This article was originally published by Jonathan Downie, a conference interpreter, public speaking coach, preacher and researcher. As a freelance translator myself, a lot of his experience rings true and I would like to share his advice. Use his words of wisdom for the success of your own career!
According to my records, this time five years ago, I was about to start a job for a client I would work with for four years. I was also embroiled in payment discussions with another client and, knowing my work patterns back then, I was probably doing my best to get more quotes out to potential clients in the hope that one of them, just one, would get back to me and give me work.
Since then, I have learned a lot. I have learned about marketing and scheduling. I have learned about reputation and quality. Mostly, I have learned a lot about myself as a freelancer. Here are a few highlights:
• In marketing, quality beats quantity
Five years ago, I dedicated large swathes of my time to quoting on projects posted on job boards and very little of my time to actually contacting agencies directly. My reasoning went like this: I had little translation experience and a poor CV; why would any agency want to touch me unless they had to?
Needless to say, that was poor reasoning. Yes, I had little paid experience but I had some volunteer work under my belt. Yep, I was an unknown but savvy marketing and using social media would have helped a lot. I had research and writing skills that could have cut in half the time it took to get a decent amount of good clients, as I was to find out later.
Compare that to now, when I am back on the marketing trail on a large scale again. This time, I know fine well that you are better contacting a smaller number of targeted clients and following them up than email bombing hundreds. You are also better building a reputation for giving something back than always going out there asking for work.
People like to work with people they already know. In marketing, especially for translation and interpreting, you need to be someone they know.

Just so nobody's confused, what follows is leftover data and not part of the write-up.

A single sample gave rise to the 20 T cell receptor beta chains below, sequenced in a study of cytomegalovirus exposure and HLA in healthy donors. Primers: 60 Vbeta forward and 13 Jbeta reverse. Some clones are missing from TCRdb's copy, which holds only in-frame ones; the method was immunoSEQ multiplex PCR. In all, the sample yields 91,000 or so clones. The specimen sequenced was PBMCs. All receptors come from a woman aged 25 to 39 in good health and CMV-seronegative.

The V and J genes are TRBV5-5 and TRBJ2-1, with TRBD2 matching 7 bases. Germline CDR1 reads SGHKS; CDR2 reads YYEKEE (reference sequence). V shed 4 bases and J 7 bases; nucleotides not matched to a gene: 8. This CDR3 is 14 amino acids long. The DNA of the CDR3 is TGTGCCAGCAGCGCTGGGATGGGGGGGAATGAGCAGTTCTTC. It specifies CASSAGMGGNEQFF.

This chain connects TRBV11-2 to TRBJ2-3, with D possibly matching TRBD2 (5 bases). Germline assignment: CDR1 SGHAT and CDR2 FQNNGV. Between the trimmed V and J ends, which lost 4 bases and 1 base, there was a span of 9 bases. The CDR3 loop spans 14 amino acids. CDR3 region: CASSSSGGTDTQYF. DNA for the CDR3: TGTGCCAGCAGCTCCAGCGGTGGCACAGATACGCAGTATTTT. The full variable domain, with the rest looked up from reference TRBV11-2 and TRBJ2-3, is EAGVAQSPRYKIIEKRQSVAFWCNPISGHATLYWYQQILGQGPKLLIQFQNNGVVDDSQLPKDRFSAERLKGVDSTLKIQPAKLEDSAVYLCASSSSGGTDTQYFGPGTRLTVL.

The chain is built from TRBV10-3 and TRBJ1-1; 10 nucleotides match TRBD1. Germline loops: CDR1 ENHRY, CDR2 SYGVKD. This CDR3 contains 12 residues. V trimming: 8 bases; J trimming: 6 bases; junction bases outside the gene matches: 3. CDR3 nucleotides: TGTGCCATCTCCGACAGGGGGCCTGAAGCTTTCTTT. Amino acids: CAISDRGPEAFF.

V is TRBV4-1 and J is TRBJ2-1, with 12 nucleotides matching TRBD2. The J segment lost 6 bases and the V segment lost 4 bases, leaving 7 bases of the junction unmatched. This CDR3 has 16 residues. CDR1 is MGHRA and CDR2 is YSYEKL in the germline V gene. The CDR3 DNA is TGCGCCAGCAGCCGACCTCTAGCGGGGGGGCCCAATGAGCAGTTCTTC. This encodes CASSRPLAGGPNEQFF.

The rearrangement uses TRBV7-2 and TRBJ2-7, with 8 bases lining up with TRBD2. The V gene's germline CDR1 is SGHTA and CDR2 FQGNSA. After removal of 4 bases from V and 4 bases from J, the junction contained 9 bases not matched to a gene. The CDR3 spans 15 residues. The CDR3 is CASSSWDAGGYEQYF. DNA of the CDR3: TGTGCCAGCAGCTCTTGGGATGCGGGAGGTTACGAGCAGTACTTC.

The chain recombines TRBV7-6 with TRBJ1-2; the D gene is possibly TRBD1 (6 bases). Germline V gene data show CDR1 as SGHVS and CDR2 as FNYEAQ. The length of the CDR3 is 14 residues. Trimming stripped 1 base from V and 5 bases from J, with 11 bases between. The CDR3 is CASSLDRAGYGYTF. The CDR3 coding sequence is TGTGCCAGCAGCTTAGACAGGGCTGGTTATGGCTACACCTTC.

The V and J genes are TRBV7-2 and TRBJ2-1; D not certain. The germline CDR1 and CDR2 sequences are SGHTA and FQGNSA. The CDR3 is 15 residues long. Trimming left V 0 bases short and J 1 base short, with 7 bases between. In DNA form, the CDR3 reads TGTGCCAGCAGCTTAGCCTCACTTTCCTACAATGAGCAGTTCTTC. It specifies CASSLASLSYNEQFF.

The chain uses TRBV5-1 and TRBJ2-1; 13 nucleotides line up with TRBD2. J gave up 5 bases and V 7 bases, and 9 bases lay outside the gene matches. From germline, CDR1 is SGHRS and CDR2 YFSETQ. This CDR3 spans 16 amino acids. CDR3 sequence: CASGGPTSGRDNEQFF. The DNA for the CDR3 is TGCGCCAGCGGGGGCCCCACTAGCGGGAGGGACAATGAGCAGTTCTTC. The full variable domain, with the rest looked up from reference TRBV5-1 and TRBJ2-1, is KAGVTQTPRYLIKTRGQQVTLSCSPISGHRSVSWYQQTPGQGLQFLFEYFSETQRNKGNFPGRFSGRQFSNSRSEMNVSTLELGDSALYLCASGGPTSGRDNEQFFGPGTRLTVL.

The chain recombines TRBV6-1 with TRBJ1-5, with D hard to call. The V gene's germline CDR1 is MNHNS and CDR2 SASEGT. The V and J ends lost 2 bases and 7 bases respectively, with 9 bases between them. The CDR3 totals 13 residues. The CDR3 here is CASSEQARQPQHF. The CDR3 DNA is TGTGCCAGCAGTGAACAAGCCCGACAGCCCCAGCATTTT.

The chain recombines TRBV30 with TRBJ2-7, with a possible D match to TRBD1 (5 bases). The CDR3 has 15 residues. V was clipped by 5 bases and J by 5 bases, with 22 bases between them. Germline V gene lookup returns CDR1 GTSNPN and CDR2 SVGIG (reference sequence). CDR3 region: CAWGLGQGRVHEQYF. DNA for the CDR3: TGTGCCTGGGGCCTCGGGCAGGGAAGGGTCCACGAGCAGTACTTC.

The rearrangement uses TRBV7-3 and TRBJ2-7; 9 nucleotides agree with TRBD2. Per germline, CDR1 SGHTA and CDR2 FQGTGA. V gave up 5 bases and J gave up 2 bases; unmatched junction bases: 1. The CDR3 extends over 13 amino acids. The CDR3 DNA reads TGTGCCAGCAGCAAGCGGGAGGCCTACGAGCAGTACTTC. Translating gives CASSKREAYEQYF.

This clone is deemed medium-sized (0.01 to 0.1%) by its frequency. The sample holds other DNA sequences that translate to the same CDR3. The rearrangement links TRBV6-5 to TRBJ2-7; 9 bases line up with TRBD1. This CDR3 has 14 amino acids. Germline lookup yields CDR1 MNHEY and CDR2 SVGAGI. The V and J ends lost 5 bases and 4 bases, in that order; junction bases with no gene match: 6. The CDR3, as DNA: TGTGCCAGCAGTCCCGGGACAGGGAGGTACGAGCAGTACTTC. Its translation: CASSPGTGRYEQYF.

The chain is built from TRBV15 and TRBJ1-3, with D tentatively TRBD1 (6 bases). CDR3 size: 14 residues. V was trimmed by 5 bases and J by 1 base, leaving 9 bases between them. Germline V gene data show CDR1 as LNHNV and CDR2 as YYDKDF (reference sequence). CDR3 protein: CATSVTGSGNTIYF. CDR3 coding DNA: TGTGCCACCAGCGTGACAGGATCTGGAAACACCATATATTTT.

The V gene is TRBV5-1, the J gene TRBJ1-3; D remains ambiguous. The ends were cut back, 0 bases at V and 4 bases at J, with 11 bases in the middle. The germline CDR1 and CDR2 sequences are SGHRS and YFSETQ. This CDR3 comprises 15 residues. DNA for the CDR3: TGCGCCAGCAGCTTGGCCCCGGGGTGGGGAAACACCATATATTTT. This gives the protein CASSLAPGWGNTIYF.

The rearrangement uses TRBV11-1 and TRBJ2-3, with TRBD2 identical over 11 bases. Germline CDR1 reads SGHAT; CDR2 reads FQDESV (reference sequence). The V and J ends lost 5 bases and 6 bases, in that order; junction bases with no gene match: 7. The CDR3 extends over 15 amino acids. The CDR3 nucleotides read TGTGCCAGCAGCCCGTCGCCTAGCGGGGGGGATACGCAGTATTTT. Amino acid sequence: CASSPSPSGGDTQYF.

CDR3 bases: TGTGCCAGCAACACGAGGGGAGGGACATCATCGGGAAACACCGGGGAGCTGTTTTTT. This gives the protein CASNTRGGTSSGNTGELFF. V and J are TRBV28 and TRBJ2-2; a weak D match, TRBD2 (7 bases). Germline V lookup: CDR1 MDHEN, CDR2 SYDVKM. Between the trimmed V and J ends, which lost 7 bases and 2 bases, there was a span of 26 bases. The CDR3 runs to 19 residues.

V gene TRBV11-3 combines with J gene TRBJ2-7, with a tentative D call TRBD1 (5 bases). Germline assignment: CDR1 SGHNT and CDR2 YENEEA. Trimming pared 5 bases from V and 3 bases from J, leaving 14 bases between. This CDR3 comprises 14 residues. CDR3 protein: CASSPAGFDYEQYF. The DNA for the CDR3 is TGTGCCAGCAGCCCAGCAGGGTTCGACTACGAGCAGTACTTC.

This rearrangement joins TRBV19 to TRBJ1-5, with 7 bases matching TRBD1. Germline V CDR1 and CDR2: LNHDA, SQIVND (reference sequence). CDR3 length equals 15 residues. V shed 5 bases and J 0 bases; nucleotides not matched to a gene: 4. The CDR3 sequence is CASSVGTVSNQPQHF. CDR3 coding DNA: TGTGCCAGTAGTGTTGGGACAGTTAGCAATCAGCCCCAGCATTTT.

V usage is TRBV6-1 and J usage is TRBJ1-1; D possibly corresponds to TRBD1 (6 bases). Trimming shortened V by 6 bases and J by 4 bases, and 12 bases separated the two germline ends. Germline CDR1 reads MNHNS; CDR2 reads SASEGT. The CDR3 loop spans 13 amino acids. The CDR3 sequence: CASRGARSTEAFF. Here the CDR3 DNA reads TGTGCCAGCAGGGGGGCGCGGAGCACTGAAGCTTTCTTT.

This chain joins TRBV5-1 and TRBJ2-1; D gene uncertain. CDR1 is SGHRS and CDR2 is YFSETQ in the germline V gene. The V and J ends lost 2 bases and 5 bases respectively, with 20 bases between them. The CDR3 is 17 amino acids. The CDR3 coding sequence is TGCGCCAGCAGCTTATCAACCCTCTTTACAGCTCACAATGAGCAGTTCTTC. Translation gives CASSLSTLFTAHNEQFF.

• Never get comfortable
In early 2009, I got a new client, a good client. The work was nice and the pay was decent. All was going well until one day I made a big mistake. Rather than do every job with my full effort and concentration, I got cocky. Looking back now, I realise that I was thinking about being clever in my translation rather than thinking about what the client actually wanted. Worse, when they came back with criticisms, I reacted defensively.
Of course, I lost that client and all potential income. No one wants to work with a translator who not only makes mistakes but gets defensive when they are clearly in the wrong.
My problem was that I had gotten comfortable. For that job, I stopped having the usual mini-bout of anxiety when I hit the “send” button. It would cost me dearly.
Needless to say, I learned my lesson. Never again would I try to be too clever. Never again would I fail to put the needs of the client first in my work. From then on, I took that little pang of anxiety as a good sign and I learned to always keep getting better.
Comfort for a freelancer is not a good sign. Continual desire to improve is!
• Gaining clients never ends
It’s self-explanatory really but again, it’s something I forgot. One month, I was so full of work that all I did was translate. It sounds great but it really wasn’t. You see, the time you spend on marketing and CPD is an investment in your financial future. Sure, making those calls or attending that event or writing that article might not make you money now but it will do in the future.
I have learned that, even in my busiest month, when deadlines loom and workloads pile up, I still need to fine a little time to send another email or make another call. Remember, even if you have a full client book now, things may not always be that way. Go on, go get some more.
• Help others
Lastly, I learned a lesson that was a bit surprising. Business logic tells you that the most effective way of marketing is to go out and present yourself to others. Human relations tell you that might not be the case. No one loves a salesman.
What people do love is the person who is there to help, who makes them think, who makes life easier for them. Some of my most interesting translation clients have come because I went out of my way to get involved in a discussion or share a tip or retweet an article.
I was recently following up a CV I sent to an agency who receive more than 500 CVs a week. When I called, the PM said “Jonathan Downie? I know you. You are on social media. Of course we want to work with you. Let me put your CV to the top of the pile.” If I hadn’t been around, I would have just been another email in the inbox. By being out there, talking and helping, I got put to the top.